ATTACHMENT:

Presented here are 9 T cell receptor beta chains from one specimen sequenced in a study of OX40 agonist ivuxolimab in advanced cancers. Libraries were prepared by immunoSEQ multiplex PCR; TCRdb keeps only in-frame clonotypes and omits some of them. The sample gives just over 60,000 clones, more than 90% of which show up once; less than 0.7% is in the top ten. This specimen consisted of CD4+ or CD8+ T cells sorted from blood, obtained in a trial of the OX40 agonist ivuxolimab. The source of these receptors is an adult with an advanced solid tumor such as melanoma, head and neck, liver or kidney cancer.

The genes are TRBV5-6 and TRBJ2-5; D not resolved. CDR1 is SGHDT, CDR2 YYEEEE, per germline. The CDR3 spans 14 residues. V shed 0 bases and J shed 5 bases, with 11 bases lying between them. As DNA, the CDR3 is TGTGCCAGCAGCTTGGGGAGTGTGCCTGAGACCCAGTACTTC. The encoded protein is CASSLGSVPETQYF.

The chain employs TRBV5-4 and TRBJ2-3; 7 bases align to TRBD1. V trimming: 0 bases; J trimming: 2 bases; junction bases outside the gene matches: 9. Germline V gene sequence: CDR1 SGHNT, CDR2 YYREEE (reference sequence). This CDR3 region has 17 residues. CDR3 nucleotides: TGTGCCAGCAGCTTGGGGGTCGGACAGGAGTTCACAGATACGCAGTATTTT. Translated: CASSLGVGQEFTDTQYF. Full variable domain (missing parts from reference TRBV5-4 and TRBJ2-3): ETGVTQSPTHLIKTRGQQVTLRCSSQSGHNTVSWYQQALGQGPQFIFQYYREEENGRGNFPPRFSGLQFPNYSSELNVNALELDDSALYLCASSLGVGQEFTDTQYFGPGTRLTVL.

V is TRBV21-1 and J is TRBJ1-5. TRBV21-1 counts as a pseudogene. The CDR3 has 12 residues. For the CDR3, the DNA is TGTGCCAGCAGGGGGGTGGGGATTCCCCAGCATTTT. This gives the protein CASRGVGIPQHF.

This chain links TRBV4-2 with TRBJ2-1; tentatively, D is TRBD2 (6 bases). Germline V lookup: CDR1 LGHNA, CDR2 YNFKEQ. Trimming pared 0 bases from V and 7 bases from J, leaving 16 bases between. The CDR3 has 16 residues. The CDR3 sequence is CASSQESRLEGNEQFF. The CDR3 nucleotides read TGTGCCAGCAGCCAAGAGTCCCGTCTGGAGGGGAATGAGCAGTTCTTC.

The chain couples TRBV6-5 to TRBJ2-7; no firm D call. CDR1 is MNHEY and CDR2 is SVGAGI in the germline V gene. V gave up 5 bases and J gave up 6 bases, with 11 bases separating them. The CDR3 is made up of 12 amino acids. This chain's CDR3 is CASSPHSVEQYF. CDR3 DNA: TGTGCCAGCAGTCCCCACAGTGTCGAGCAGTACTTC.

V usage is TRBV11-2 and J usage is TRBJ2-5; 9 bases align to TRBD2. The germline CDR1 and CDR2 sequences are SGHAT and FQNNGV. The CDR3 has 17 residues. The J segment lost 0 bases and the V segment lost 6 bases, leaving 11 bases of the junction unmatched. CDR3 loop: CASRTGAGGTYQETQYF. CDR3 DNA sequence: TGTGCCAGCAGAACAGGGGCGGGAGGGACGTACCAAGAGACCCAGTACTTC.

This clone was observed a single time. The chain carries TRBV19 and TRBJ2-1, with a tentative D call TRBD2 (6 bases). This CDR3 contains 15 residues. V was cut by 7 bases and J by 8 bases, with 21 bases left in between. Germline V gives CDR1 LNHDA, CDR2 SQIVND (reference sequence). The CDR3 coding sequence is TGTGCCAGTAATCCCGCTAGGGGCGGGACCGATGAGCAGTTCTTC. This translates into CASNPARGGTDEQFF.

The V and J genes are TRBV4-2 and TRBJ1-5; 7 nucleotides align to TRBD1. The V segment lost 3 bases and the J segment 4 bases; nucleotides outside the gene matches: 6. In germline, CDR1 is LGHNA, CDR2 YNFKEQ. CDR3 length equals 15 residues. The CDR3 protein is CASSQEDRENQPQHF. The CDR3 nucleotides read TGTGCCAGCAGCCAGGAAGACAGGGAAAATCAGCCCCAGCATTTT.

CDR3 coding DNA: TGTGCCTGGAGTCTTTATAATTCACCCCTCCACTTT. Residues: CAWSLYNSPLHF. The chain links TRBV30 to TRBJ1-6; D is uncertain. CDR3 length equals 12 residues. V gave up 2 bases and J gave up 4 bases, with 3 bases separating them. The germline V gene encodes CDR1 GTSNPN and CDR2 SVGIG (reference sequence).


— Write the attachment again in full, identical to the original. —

Presented here are 9 T cell receptor beta chains from one specimen sequenced in a study of OX40 agonist ivuxolimab in advanced cancers. Libraries were prepared by immunoSEQ multiplex PCR; TCRdb keeps only in-frame clonotypes and omits some of them. The sample gives just over 60,000 clones, more than 90% of which show up once; less than 0.7% is in the top ten. This specimen consisted of CD4+ or CD8+ T cells sorted from blood, obtained in a trial of the OX40 agonist ivuxolimab. The source of these receptors is an adult with an advanced solid tumor such as melanoma, head and neck, liver or kidney cancer.

The genes are TRBV5-6 and TRBJ2-5; D not resolved. CDR1 is SGHDT, CDR2 YYEEEE, per germline. The CDR3 spans 14 residues. V shed 0 bases and J shed 5 bases, with 11 bases lying between them. As DNA, the CDR3 is TGTGCCAGCAGCTTGGGGAGTGTGCCTGAGACCCAGTACTTC. The encoded protein is CASSLGSVPETQYF.

The chain employs TRBV5-4 and TRBJ2-3; 7 bases align to TRBD1. V trimming: 0 bases; J trimming: 2 bases; junction bases outside the gene matches: 9. Germline V gene sequence: CDR1 SGHNT, CDR2 YYREEE (reference sequence). This CDR3 region has 17 residues. CDR3 nucleotides: TGTGCCAGCAGCTTGGGGGTCGGACAGGAGTTCACAGATACGCAGTATTTT. Translated: CASSLGVGQEFTDTQYF. Full variable domain (missing parts from reference TRBV5-4 and TRBJ2-3): ETGVTQSPTHLIKTRGQQVTLRCSSQSGHNTVSWYQQALGQGPQFIFQYYREEENGRGNFPPRFSGLQFPNYSSELNVNALELDDSALYLCASSLGVGQEFTDTQYFGPGTRLTVL.

V is TRBV21-1 and J is TRBJ1-5. TRBV21-1 counts as a pseudogene. The CDR3 has 12 residues. For the CDR3, the DNA is TGTGCCAGCAGGGGGGTGGGGATTCCCCAGCATTTT. This gives the protein CASRGVGIPQHF.

This chain links TRBV4-2 with TRBJ2-1; tentatively, D is TRBD2 (6 bases). Germline V lookup: CDR1 LGHNA, CDR2 YNFKEQ. Trimming pared 0 bases from V and 7 bases from J, leaving 16 bases between. The CDR3 has 16 residues. The CDR3 sequence is CASSQESRLEGNEQFF. The CDR3 nucleotides read TGTGCCAGCAGCCAAGAGTCCCGTCTGGAGGGGAATGAGCAGTTCTTC.

The chain couples TRBV6-5 to TRBJ2-7; no firm D call. CDR1 is MNHEY and CDR2 is SVGAGI in the germline V gene. V gave up 5 bases and J gave up 6 bases, with 11 bases separating them. The CDR3 is made up of 12 amino acids. This chain's CDR3 is CASSPHSVEQYF. CDR3 DNA: TGTGCCAGCAGTCCCCACAGTGTCGAGCAGTACTTC.

V usage is TRBV11-2 and J usage is TRBJ2-5; 9 bases align to TRBD2. The germline CDR1 and CDR2 sequences are SGHAT and FQNNGV. The CDR3 has 17 residues. The J segment lost 0 bases and the V segment lost 6 bases, leaving 11 bases of the junction unmatched. CDR3 loop: CASRTGAGGTYQETQYF. CDR3 DNA sequence: TGTGCCAGCAGAACAGGGGCGGGAGGGACGTACCAAGAGACCCAGTACTTC.

This clone was observed a single time. The chain carries TRBV19 and TRBJ2-1, with a tentative D call TRBD2 (6 bases). This CDR3 contains 15 residues. V was cut by 7 bases and J by 8 bases, with 21 bases left in between. Germline V gives CDR1 LNHDA, CDR2 SQIVND (reference sequence). The CDR3 coding sequence is TGTGCCAGTAATCCCGCTAGGGGCGGGACCGATGAGCAGTTCTTC. This translates into CASNPARGGTDEQFF.

The V and J genes are TRBV4-2 and TRBJ1-5; 7 nucleotides align to TRBD1. The V segment lost 3 bases and the J segment 4 bases; nucleotides outside the gene matches: 6. In germline, CDR1 is LGHNA, CDR2 YNFKEQ. CDR3 length equals 15 residues. The CDR3 protein is CASSQEDRENQPQHF. The CDR3 nucleotides read TGTGCCAGCAGCCAGGAAGACAGGGAAAATCAGCCCCAGCATTTT.

CDR3 coding DNA: TGTGCCTGGAGTCTTTATAATTCACCCCTCCACTTT. Residues: CAWSLYNSPLHF. The chain links TRBV30 to TRBJ1-6; D is uncertain. CDR3 length equals 12 residues. V gave up 2 bases and J gave up 4 bases, with 3 bases separating them. The germline V gene encodes CDR1 GTSNPN and CDR2 SVGIG (reference sequence).